Barbara. “We hadn’t
expected anything like that. That was one of our most
Still the two kept
working. They stripped a century of paint off the walls until
they discovered the original colors. They learned
to patch cracked plaster. They replaced plumbing and wiring
and found creative ways to hide both in a house built
with three layers of solid brick.
Meanwhile the family
showed Barbara old photos of the building. From these they were able
to replace the missing front porch, accurate to the gingerbread
trim William and his wife, Mary, installed originally.
They also replaced the missing picture rail molding inside.
With the hard work completed, the couple painted the bedroom
walls the original colors.
and Mary Huber stand in the yard of the house not long after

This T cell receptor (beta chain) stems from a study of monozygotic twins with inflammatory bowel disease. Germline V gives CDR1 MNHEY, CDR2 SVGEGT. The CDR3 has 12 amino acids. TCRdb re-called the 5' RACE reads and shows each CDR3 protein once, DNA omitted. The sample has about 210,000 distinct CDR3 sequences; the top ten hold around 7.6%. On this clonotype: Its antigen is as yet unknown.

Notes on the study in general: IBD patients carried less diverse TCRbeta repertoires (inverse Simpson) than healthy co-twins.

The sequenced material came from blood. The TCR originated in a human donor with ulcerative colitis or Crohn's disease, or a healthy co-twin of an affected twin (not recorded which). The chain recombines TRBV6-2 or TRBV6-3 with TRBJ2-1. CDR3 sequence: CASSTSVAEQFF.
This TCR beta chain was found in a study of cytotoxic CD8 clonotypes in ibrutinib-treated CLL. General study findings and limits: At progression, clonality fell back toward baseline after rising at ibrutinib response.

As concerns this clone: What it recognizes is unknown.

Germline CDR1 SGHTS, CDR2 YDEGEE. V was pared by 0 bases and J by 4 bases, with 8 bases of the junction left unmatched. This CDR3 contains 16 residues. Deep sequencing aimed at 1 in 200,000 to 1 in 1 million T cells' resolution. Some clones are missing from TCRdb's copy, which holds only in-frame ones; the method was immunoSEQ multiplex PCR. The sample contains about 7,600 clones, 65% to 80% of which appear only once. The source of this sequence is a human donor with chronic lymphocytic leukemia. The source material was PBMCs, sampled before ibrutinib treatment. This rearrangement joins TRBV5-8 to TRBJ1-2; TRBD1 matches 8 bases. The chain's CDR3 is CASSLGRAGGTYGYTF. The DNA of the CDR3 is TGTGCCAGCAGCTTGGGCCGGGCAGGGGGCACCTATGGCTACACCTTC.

it was built in 1881. This photo helped the Plummers restore
the porch, which was gone when they bought the house 111 years
“We could tell
by the last layer of paint,” Barbara says. “The
paint they used back then was a chalk-based paint.
Our paint won’t stick
to that. That’s the reason we had to scrape
it all off.
more work than we thought there would be. A lot more work. And
like any old house there’s still work
to be done.”
But after all the
hard work the fun part began. The couple searched for
antiques to match the newly restored house.
They also brought family treasures out of
storage. Meanwhile Huber family members donated heirlooms
to the cause, including William and Mary’s
25th wedding anniversary commemoration wall
hanging and portraits of the two that now
hang in the parlor.
To justify buying
such a large house for just two people, the Plummers
planned to open it to guests when the work
was complete. “Our first guests were